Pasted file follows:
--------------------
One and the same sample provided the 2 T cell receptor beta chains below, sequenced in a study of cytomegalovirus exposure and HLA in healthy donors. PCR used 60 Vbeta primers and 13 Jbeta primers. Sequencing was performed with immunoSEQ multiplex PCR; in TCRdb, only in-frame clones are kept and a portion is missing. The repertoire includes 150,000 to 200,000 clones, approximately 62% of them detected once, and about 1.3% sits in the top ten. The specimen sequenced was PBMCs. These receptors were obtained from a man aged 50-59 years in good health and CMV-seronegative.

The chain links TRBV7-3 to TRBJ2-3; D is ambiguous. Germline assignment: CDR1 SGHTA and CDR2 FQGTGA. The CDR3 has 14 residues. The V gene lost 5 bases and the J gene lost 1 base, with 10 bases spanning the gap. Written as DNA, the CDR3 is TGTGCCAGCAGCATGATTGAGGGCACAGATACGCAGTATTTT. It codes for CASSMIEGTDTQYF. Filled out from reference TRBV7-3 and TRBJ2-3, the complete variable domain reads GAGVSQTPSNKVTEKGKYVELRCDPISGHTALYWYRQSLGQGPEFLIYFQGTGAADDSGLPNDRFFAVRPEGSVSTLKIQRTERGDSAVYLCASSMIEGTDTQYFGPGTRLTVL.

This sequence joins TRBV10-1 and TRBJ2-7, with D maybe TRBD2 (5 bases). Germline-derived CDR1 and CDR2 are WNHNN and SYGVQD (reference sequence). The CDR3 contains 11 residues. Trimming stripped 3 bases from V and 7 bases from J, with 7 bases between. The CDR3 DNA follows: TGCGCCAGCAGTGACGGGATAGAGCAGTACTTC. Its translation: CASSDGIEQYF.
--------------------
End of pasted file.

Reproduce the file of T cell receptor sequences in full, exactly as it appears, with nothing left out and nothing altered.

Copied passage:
One and the same sample provided the 2 T cell receptor beta chains below, sequenced in a study of cytomegalovirus exposure and HLA in healthy donors. PCR used 60 Vbeta primers and 13 Jbeta primers. Sequencing was performed with immunoSEQ multiplex PCR; in TCRdb, only in-frame clones are kept and a portion is missing. The repertoire includes 150,000 to 200,000 clones, approximately 62% of them detected once, and about 1.3% sits in the top ten. The specimen sequenced was PBMCs. These receptors were obtained from a man aged 50-59 years in good health and CMV-seronegative.

The chain links TRBV7-3 to TRBJ2-3; D is ambiguous. Germline assignment: CDR1 SGHTA and CDR2 FQGTGA. The CDR3 has 14 residues. The V gene lost 5 bases and the J gene lost 1 base, with 10 bases spanning the gap. Written as DNA, the CDR3 is TGTGCCAGCAGCATGATTGAGGGCACAGATACGCAGTATTTT. It codes for CASSMIEGTDTQYF. Filled out from reference TRBV7-3 and TRBJ2-3, the complete variable domain reads GAGVSQTPSNKVTEKGKYVELRCDPISGHTALYWYRQSLGQGPEFLIYFQGTGAADDSGLPNDRFFAVRPEGSVSTLKIQRTERGDSAVYLCASSMIEGTDTQYFGPGTRLTVL.

This sequence joins TRBV10-1 and TRBJ2-7, with D maybe TRBD2 (5 bases). Germline-derived CDR1 and CDR2 are WNHNN and SYGVQD (reference sequence). The CDR3 contains 11 residues. Trimming stripped 3 bases from V and 7 bases from J, with 7 bases between. The CDR3 DNA follows: TGCGCCAGCAGTGACGGGATAGAGCAGTACTTC. Its translation: CASSDGIEQYF.